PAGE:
2 [Here, and frequently elsewhere (some two hundred times in all), Origen, in his extant works, ascribes the authorship of the Epistle to the Hebrews to St. Paul. Eusebius (Ecclesiastical History, vi. 25) quotes Origen as saying, "My opinion is this: the thoughts are the apostle's; but the diction and phraseology belong to some one who has recorded what the apostle said, and as one who noted down what his master dictated. If, then, any Church considers this Epistle as coming from Paul, let if be commended for this; for neither did those ancient men deliver it as such without cause. But who it was that committed the Epistle to writing, is known only to God." S.]
9 Innatus. The words which Rufinus has rendered "natus an innatus" are rendered by Jerome in his Epistle to Avitus (94 alias 59), "factus an infectus." Criticising the errors in the first book of the Principles, he says: "Origen declares the Holy Spirit to be third in dignity and honour after the Father and the Son; and although professing ignorance whether he were created or not (factus an infectus), he indicated afterwards his opinion regarding him, maintaining that nothing was uncreated except God the Father." Jerome, no doubt, read genhtoj h agenhtoj, and Rufinus gennhtoj h agennhtoj. - R.
14 Eusebius (Hist. Eccles., iii. c. 36), treating of Itgantius, quotes from his Epistle to the Church of Smyrna as follows: "Writing to the Smyraeans, he (Ignatius) has employed words respecting Jesus, I know not whence they are taken, to the following effect: `But I know and believe that He was seen after the resurrection; and when He came to Peter and his companions, He said to them, Take and handle Me, and see that I am not an incorporeal spirit.0'" Jerome, in his catalogue of ecclesiastical writers, says the words are a quotation from the Gospel of the Nazarenes, a work which he had recently translated. Origen here quotes them, however, from The Doctrine of Peter, on which Ruaeus remarks that the words might be contained in both of these apocryphal works.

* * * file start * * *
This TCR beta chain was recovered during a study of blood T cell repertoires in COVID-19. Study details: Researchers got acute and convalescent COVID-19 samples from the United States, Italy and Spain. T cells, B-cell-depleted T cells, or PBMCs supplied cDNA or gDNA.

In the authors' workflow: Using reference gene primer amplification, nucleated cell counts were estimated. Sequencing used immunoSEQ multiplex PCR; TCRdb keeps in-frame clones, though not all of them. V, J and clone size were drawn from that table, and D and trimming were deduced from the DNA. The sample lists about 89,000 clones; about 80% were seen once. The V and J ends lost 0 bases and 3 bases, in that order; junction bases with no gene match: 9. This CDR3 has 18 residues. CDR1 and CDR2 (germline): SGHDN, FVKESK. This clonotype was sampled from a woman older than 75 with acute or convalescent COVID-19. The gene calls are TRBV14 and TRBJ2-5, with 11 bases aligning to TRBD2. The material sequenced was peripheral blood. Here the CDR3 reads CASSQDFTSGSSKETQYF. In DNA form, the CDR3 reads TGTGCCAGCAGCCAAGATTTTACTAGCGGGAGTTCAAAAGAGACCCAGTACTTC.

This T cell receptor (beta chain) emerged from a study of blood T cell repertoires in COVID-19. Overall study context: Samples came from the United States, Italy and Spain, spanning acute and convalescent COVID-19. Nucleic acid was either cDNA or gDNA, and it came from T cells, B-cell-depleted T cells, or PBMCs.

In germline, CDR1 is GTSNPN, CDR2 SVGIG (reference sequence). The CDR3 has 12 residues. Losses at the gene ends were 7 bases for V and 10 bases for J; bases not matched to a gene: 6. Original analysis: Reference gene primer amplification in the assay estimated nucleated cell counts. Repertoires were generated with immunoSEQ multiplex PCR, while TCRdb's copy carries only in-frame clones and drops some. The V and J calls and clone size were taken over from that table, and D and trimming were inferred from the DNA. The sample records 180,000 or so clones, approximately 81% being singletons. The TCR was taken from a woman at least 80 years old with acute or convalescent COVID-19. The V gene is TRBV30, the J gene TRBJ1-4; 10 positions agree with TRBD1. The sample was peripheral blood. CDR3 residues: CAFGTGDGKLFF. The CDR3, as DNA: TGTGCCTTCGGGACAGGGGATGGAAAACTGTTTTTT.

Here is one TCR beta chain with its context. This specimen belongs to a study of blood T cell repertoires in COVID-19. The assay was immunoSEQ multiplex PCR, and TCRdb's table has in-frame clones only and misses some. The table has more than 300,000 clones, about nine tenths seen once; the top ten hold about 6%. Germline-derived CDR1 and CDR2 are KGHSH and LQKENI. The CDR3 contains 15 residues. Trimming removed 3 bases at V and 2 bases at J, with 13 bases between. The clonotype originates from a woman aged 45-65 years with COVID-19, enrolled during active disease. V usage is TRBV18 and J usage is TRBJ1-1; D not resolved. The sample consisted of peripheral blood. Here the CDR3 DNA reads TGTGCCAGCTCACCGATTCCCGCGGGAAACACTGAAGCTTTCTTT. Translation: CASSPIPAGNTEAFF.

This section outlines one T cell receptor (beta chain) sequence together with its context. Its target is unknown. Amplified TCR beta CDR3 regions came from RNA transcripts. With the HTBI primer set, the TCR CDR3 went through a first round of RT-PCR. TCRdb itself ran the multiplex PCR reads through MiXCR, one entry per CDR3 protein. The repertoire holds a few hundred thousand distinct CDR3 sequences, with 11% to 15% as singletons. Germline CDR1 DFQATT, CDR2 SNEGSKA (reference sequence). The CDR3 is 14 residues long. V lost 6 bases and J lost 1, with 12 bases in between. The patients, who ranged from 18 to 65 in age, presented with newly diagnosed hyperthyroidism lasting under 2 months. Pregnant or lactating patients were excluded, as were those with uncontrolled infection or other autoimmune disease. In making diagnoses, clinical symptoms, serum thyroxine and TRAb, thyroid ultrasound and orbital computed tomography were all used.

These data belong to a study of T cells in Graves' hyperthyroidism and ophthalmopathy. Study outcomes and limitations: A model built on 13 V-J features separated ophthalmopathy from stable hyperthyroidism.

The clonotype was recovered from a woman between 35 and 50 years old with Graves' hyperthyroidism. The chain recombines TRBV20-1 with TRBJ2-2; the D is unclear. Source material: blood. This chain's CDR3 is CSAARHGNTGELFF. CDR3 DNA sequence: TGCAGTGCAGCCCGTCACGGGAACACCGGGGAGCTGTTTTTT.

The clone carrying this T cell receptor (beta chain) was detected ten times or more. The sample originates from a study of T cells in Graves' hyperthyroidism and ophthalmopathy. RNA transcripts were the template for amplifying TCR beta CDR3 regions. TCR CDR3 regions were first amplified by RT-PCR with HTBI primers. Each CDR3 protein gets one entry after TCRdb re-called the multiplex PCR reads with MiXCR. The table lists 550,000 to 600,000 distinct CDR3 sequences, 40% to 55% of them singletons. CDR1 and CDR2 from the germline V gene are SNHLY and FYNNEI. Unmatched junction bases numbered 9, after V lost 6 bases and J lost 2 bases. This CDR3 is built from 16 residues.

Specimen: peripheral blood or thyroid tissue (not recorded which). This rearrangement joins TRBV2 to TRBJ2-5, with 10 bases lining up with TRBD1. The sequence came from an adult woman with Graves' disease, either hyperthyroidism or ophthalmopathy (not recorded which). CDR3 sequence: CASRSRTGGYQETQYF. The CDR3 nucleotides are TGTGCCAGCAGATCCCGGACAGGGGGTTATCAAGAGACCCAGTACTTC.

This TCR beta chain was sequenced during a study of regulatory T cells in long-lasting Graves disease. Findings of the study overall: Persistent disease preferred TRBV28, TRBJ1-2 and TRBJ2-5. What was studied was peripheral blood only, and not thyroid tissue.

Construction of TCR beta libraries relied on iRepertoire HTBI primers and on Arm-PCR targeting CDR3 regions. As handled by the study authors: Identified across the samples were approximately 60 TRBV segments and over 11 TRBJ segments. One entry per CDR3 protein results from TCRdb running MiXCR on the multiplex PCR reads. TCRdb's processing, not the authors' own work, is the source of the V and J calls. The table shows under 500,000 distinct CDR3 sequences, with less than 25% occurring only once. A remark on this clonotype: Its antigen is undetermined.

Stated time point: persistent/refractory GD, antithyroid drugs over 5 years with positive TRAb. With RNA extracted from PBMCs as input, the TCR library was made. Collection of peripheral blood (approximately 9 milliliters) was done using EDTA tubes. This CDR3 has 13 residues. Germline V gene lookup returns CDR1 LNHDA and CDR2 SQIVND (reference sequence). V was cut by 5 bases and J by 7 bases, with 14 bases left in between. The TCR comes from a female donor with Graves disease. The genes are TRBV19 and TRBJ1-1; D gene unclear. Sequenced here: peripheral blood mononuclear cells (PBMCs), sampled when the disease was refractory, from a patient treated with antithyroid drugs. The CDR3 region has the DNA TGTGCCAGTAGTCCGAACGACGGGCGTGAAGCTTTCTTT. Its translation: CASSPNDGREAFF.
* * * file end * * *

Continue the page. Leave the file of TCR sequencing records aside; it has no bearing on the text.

(et tempus) Origen evidently read t(r@
(scientia), the similarity of Vau and Daleth accounting for the error of the transcriber.
30 This work is mentioned by Eusebius, Hist. Eccles., iii. c. 3 and 25, as among the spurious writings current in the Church. The Acts of Paul and Thecla was a different work from the Acts of Paul. The words quoted, "Hic est verbum animal vivens," seem to be a corruption from Heb. iv. 12, awn gar o logoj tou Qeou. [Jones on the Canon, vol. ii. pp. 353-411, as to Paul and Thecla. As to this quotation of our author, see Lardner, Credib., ii. p. 539.]
32 "Quoniam hi qui videntur apud nos hominum filii, vel ceterorum animalium, semini eorum a quibus seminati sunt respondent, vel earum quarum in utero formantur ac nutriuntur, habent ex his quidquid illud est quod in lucem hanc assumunt, ac deferunt processuri." Probably the last two words shour be "deferunt processuris" - "and hand it over to those who are destined to come forth from them," i.e., to their descendants.
34 Per adoptionem Spiritus. The original words here were probably eispoihsij tou pneumatoj, and Rufinus seems to have mistaken the allusion to Gen. ii. 7. To "adoption," in the technical theological sense, the words in the text cannot have any reference. - Schnitzer.
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